Prerequisite: Graduate standing and permission of instructorThis course will focus on racial issues that affect the development of minority youth. We will focus specifically on racial discrimination, a risk factor, and racial identity, a protective factor, for minority youth development. The course will cover an interdisciplinary approach to the study of these factors for minority youth, the implications for the development, mental health and achievement of minority youth.
The 11th annual Summer Institute will explore the concepts of race, sex, and equity through critical analysis of race, gender, sexuality, age, and disability.
This year’s program will feature preeminent sexuality research scholars, sexual rights advocates, and program implementers whose research and advocacy work challenges conventional paradigms around sexuality and racial equity.Dates:
Two-week Session 1: June 18 – June 29, 2012 (3 academic credits)
Two-week Session 2: July 2 – July 13, 2012 (3 academic credits)
Four-week Session: June 18 – July 13, 2012 (6 academic credits)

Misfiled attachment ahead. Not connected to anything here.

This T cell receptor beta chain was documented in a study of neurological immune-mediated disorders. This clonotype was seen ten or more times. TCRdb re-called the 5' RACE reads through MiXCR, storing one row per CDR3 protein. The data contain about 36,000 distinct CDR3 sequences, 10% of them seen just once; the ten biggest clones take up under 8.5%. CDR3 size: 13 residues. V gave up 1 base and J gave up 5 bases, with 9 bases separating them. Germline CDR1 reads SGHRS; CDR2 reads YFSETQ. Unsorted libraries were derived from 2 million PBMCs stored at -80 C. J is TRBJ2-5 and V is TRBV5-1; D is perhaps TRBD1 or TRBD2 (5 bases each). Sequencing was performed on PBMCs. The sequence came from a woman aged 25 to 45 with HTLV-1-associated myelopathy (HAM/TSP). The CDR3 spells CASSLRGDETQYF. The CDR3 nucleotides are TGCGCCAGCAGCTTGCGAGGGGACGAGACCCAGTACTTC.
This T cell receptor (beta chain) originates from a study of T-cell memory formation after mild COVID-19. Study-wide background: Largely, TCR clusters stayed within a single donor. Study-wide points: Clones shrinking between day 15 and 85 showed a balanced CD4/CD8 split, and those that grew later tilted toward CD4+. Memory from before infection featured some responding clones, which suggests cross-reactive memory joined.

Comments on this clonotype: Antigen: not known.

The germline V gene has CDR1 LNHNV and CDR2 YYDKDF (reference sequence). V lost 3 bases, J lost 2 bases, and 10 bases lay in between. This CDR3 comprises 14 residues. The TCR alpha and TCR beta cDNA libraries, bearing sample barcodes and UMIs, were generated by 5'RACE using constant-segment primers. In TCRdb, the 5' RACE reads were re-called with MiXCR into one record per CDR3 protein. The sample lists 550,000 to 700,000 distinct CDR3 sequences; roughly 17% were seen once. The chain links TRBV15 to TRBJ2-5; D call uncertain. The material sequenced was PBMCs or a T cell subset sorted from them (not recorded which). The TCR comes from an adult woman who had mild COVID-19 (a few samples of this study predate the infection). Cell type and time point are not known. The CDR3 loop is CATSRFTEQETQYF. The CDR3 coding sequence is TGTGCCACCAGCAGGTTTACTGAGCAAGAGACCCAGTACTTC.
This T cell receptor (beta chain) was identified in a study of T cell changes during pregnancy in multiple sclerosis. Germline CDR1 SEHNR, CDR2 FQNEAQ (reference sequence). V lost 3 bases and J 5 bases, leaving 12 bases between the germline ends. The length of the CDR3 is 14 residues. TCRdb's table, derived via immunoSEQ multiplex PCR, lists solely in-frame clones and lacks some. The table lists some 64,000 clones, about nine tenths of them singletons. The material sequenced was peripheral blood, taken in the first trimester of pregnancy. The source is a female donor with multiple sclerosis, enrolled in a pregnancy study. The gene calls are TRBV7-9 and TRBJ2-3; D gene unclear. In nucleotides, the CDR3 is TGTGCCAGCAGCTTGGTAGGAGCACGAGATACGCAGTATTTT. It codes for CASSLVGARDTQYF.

Deadline for priority registration/international applicants is April 1, 2012, and all domestic applicants (US residents) is May 1, 2012.
For more information, visit: http://cregs.sfsu.edu/summer_institute_2012_race_sex_and_equity
Time: 1:00 pm – 6:00 pm
Location: Alunmi Hall I, II, III Carolina Club (new on-campus location)
For more information, click here.
Pleasants’ Room, Wilson Library
Faculty, postdocs, fellows, and graduate students, as well as interested undergraduates from across campus. Community members are also invited to attend.
501 N. Elam Ave., Greensboro, NC, 27403Link to register: http://tracs.unc.edu/manuscriptwriting_greensboro
Date: Sunday, June 3, 2012
Location: United Church of Chapel Hill (Fellowship Hall), Chapel Hill, NC
10:00-10:50 AM “A Gardener’s Tale: Three Levels of Racism” UCCH Adult Forum – open to all